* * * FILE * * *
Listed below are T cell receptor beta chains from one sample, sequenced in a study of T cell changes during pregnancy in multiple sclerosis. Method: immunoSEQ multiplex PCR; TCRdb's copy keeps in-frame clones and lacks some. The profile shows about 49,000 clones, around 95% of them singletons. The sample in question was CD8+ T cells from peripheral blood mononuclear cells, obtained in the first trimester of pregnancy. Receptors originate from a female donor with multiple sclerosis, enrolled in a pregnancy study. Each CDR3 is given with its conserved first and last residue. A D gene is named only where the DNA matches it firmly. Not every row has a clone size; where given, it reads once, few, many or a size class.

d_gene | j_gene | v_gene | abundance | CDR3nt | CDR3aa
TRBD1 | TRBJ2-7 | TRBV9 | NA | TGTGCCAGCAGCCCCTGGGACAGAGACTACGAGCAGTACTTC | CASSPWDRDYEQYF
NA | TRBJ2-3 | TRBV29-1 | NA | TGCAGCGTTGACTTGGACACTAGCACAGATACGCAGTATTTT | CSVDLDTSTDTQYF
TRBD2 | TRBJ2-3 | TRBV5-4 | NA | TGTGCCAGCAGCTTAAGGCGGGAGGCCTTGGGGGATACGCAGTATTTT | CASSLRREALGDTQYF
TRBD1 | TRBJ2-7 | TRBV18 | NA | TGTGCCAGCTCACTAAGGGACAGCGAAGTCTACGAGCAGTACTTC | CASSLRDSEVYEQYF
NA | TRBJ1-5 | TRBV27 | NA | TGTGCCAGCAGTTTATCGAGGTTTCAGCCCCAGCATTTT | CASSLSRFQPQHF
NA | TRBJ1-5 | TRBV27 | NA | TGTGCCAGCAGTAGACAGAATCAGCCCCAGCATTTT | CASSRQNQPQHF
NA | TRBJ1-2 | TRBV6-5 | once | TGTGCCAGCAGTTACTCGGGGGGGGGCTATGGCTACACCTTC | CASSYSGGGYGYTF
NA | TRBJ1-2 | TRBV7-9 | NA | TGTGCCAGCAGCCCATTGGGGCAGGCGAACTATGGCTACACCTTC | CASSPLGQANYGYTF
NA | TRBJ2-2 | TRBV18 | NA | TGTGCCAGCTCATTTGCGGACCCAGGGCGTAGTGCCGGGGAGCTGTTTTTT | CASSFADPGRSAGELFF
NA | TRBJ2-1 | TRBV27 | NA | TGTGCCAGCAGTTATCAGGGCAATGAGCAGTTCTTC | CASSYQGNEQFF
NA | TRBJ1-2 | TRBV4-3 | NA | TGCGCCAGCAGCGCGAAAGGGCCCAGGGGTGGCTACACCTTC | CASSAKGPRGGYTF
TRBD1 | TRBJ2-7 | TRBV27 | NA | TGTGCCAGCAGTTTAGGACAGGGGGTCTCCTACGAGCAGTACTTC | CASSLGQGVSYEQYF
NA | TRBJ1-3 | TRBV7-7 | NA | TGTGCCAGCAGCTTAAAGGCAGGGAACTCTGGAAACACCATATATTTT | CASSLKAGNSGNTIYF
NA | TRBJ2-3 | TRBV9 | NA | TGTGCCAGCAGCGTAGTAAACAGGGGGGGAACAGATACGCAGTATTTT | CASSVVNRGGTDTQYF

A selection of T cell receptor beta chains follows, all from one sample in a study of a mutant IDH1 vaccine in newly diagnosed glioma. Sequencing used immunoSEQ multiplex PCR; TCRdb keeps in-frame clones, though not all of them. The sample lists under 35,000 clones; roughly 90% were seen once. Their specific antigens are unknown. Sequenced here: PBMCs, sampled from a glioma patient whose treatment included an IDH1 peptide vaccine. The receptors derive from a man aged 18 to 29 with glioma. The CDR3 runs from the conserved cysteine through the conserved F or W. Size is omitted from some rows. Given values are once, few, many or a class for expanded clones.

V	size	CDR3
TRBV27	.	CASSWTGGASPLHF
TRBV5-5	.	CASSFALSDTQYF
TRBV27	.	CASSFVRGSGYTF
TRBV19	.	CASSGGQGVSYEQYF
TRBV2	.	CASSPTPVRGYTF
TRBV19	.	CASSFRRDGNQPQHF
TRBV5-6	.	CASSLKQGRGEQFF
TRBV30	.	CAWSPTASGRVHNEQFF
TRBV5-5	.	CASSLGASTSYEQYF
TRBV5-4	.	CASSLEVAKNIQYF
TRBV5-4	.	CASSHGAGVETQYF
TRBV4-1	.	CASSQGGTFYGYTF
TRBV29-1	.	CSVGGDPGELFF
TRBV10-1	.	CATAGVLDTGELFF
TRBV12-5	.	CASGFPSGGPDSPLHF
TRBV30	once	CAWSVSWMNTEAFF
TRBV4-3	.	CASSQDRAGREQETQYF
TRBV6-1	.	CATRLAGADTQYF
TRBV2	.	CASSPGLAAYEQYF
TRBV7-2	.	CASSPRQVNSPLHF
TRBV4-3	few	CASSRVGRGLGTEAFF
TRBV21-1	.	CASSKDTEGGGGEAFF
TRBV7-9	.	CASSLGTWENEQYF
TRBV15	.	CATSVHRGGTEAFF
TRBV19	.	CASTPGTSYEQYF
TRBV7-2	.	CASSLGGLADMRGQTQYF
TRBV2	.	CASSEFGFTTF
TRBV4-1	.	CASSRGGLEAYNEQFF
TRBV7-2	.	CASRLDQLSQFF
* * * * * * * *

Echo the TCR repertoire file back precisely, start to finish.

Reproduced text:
Listed below are T cell receptor beta chains from one sample, sequenced in a study of T cell changes during pregnancy in multiple sclerosis. Method: immunoSEQ multiplex PCR; TCRdb's copy keeps in-frame clones and lacks some. The profile shows about 49,000 clones, around 95% of them singletons. The sample in question was CD8+ T cells from peripheral blood mononuclear cells, obtained in the first trimester of pregnancy. Receptors originate from a female donor with multiple sclerosis, enrolled in a pregnancy study. Each CDR3 is given with its conserved first and last residue. A D gene is named only where the DNA matches it firmly. Not every row has a clone size; where given, it reads once, few, many or a size class.

d_gene | j_gene | v_gene | abundance | CDR3nt | CDR3aa
TRBD1 | TRBJ2-7 | TRBV9 | NA | TGTGCCAGCAGCCCCTGGGACAGAGACTACGAGCAGTACTTC | CASSPWDRDYEQYF
NA | TRBJ2-3 | TRBV29-1 | NA | TGCAGCGTTGACTTGGACACTAGCACAGATACGCAGTATTTT | CSVDLDTSTDTQYF
TRBD2 | TRBJ2-3 | TRBV5-4 | NA | TGTGCCAGCAGCTTAAGGCGGGAGGCCTTGGGGGATACGCAGTATTTT | CASSLRREALGDTQYF
TRBD1 | TRBJ2-7 | TRBV18 | NA | TGTGCCAGCTCACTAAGGGACAGCGAAGTCTACGAGCAGTACTTC | CASSLRDSEVYEQYF
NA | TRBJ1-5 | TRBV27 | NA | TGTGCCAGCAGTTTATCGAGGTTTCAGCCCCAGCATTTT | CASSLSRFQPQHF
NA | TRBJ1-5 | TRBV27 | NA | TGTGCCAGCAGTAGACAGAATCAGCCCCAGCATTTT | CASSRQNQPQHF
NA | TRBJ1-2 | TRBV6-5 | once | TGTGCCAGCAGTTACTCGGGGGGGGGCTATGGCTACACCTTC | CASSYSGGGYGYTF
NA | TRBJ1-2 | TRBV7-9 | NA | TGTGCCAGCAGCCCATTGGGGCAGGCGAACTATGGCTACACCTTC | CASSPLGQANYGYTF
NA | TRBJ2-2 | TRBV18 | NA | TGTGCCAGCTCATTTGCGGACCCAGGGCGTAGTGCCGGGGAGCTGTTTTTT | CASSFADPGRSAGELFF
NA | TRBJ2-1 | TRBV27 | NA | TGTGCCAGCAGTTATCAGGGCAATGAGCAGTTCTTC | CASSYQGNEQFF
NA | TRBJ1-2 | TRBV4-3 | NA | TGCGCCAGCAGCGCGAAAGGGCCCAGGGGTGGCTACACCTTC | CASSAKGPRGGYTF
TRBD1 | TRBJ2-7 | TRBV27 | NA | TGTGCCAGCAGTTTAGGACAGGGGGTCTCCTACGAGCAGTACTTC | CASSLGQGVSYEQYF
NA | TRBJ1-3 | TRBV7-7 | NA | TGTGCCAGCAGCTTAAAGGCAGGGAACTCTGGAAACACCATATATTTT | CASSLKAGNSGNTIYF
NA | TRBJ2-3 | TRBV9 | NA | TGTGCCAGCAGCGTAGTAAACAGGGGGGGAACAGATACGCAGTATTTT | CASSVVNRGGTDTQYF

A selection of T cell receptor beta chains follows, all from one sample in a study of a mutant IDH1 vaccine in newly diagnosed glioma. Sequencing used immunoSEQ multiplex PCR; TCRdb keeps in-frame clones, though not all of them. The sample lists under 35,000 clones; roughly 90% were seen once. Their specific antigens are unknown. Sequenced here: PBMCs, sampled from a glioma patient whose treatment included an IDH1 peptide vaccine. The receptors derive from a man aged 18 to 29 with glioma. The CDR3 runs from the conserved cysteine through the conserved F or W. Size is omitted from some rows. Given values are once, few, many or a class for expanded clones.

V	size	CDR3
TRBV27	.	CASSWTGGASPLHF
TRBV5-5	.	CASSFALSDTQYF
TRBV27	.	CASSFVRGSGYTF
TRBV19	.	CASSGGQGVSYEQYF
TRBV2	.	CASSPTPVRGYTF
TRBV19	.	CASSFRRDGNQPQHF
TRBV5-6	.	CASSLKQGRGEQFF
TRBV30	.	CAWSPTASGRVHNEQFF
TRBV5-5	.	CASSLGASTSYEQYF
TRBV5-4	.	CASSLEVAKNIQYF
TRBV5-4	.	CASSHGAGVETQYF
TRBV4-1	.	CASSQGGTFYGYTF
TRBV29-1	.	CSVGGDPGELFF
TRBV10-1	.	CATAGVLDTGELFF
TRBV12-5	.	CASGFPSGGPDSPLHF
TRBV30	once	CAWSVSWMNTEAFF
TRBV4-3	.	CASSQDRAGREQETQYF
TRBV6-1	.	CATRLAGADTQYF
TRBV2	.	CASSPGLAAYEQYF
TRBV7-2	.	CASSPRQVNSPLHF
TRBV4-3	few	CASSRVGRGLGTEAFF
TRBV21-1	.	CASSKDTEGGGGEAFF
TRBV7-9	.	CASSLGTWENEQYF
TRBV15	.	CATSVHRGGTEAFF
TRBV19	.	CASTPGTSYEQYF
TRBV7-2	.	CASSLGGLADMRGQTQYF
TRBV2	.	CASSEFGFTTF
TRBV4-1	.	CASSRGGLEAYNEQFF
TRBV7-2	.	CASRLDQLSQFF